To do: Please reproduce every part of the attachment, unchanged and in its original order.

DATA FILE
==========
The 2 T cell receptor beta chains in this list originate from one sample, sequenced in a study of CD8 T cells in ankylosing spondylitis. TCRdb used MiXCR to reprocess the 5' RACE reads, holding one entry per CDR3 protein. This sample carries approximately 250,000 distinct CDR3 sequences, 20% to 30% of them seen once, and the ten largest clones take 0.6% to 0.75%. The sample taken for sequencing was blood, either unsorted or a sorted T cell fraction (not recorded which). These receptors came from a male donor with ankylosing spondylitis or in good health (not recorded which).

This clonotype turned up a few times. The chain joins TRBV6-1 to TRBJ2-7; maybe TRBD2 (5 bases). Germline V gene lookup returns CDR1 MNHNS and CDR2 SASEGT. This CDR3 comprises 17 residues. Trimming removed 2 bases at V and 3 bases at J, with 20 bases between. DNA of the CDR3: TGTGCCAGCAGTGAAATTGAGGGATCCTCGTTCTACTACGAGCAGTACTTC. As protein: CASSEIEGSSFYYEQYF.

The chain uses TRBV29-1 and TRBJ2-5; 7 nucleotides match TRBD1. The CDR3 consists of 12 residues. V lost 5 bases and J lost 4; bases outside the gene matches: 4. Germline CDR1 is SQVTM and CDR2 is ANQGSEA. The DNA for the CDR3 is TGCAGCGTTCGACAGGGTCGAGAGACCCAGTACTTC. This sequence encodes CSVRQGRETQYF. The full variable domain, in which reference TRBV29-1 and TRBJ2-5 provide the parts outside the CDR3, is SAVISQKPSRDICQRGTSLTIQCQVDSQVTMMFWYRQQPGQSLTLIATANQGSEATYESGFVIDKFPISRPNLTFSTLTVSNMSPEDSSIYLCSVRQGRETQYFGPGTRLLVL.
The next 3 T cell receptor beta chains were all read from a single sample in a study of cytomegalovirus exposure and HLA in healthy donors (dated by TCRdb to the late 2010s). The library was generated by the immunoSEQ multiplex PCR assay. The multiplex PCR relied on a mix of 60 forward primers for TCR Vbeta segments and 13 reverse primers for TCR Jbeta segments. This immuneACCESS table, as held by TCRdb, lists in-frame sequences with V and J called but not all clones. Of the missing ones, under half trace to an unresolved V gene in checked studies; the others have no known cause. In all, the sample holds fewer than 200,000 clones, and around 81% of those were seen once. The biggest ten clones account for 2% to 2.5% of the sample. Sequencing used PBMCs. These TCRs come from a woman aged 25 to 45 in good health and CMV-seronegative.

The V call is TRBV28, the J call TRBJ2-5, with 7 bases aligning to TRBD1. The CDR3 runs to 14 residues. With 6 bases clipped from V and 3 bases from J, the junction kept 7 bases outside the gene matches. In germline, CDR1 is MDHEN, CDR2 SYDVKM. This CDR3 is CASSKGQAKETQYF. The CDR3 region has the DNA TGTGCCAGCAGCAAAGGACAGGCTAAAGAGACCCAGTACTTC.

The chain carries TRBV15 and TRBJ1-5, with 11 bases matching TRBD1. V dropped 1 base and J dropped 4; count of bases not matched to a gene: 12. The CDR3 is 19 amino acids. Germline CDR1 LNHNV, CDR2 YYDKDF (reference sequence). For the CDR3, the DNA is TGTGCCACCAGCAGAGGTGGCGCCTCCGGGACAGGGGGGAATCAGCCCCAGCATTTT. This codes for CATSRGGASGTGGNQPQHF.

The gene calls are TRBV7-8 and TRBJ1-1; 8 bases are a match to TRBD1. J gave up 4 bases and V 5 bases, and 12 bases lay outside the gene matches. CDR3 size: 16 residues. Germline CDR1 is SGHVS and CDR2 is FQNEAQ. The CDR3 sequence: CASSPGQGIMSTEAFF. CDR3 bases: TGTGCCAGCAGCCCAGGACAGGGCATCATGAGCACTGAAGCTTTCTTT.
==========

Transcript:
The 2 T cell receptor beta chains in this list originate from one sample, sequenced in a study of CD8 T cells in ankylosing spondylitis. TCRdb used MiXCR to reprocess the 5' RACE reads, holding one entry per CDR3 protein. This sample carries approximately 250,000 distinct CDR3 sequences, 20% to 30% of them seen once, and the ten largest clones take 0.6% to 0.75%. The sample taken for sequencing was blood, either unsorted or a sorted T cell fraction (not recorded which). These receptors came from a male donor with ankylosing spondylitis or in good health (not recorded which).

This clonotype turned up a few times. The chain joins TRBV6-1 to TRBJ2-7; maybe TRBD2 (5 bases). Germline V gene lookup returns CDR1 MNHNS and CDR2 SASEGT. This CDR3 comprises 17 residues. Trimming removed 2 bases at V and 3 bases at J, with 20 bases between. DNA of the CDR3: TGTGCCAGCAGTGAAATTGAGGGATCCTCGTTCTACTACGAGCAGTACTTC. As protein: CASSEIEGSSFYYEQYF.

The chain uses TRBV29-1 and TRBJ2-5; 7 nucleotides match TRBD1. The CDR3 consists of 12 residues. V lost 5 bases and J lost 4; bases outside the gene matches: 4. Germline CDR1 is SQVTM and CDR2 is ANQGSEA. The DNA for the CDR3 is TGCAGCGTTCGACAGGGTCGAGAGACCCAGTACTTC. This sequence encodes CSVRQGRETQYF. The full variable domain, in which reference TRBV29-1 and TRBJ2-5 provide the parts outside the CDR3, is SAVISQKPSRDICQRGTSLTIQCQVDSQVTMMFWYRQQPGQSLTLIATANQGSEATYESGFVIDKFPISRPNLTFSTLTVSNMSPEDSSIYLCSVRQGRETQYFGPGTRLLVL.
The next 3 T cell receptor beta chains were all read from a single sample in a study of cytomegalovirus exposure and HLA in healthy donors (dated by TCRdb to the late 2010s). The library was generated by the immunoSEQ multiplex PCR assay. The multiplex PCR relied on a mix of 60 forward primers for TCR Vbeta segments and 13 reverse primers for TCR Jbeta segments. This immuneACCESS table, as held by TCRdb, lists in-frame sequences with V and J called but not all clones. Of the missing ones, under half trace to an unresolved V gene in checked studies; the others have no known cause. In all, the sample holds fewer than 200,000 clones, and around 81% of those were seen once. The biggest ten clones account for 2% to 2.5% of the sample. Sequencing used PBMCs. These TCRs come from a woman aged 25 to 45 in good health and CMV-seronegative.

The V call is TRBV28, the J call TRBJ2-5, with 7 bases aligning to TRBD1. The CDR3 runs to 14 residues. With 6 bases clipped from V and 3 bases from J, the junction kept 7 bases outside the gene matches. In germline, CDR1 is MDHEN, CDR2 SYDVKM. This CDR3 is CASSKGQAKETQYF. The CDR3 region has the DNA TGTGCCAGCAGCAAAGGACAGGCTAAAGAGACCCAGTACTTC.

The chain carries TRBV15 and TRBJ1-5, with 11 bases matching TRBD1. V dropped 1 base and J dropped 4; count of bases not matched to a gene: 12. The CDR3 is 19 amino acids. Germline CDR1 LNHNV, CDR2 YYDKDF (reference sequence). For the CDR3, the DNA is TGTGCCACCAGCAGAGGTGGCGCCTCCGGGACAGGGGGGAATCAGCCCCAGCATTTT. This codes for CATSRGGASGTGGNQPQHF.

The gene calls are TRBV7-8 and TRBJ1-1; 8 bases are a match to TRBD1. J gave up 4 bases and V 5 bases, and 12 bases lay outside the gene matches. CDR3 size: 16 residues. Germline CDR1 is SGHVS and CDR2 is FQNEAQ. The CDR3 sequence: CASSPGQGIMSTEAFF. CDR3 bases: TGTGCCAGCAGCCCAGGACAGGGCATCATGAGCACTGAAGCTTTCTTT.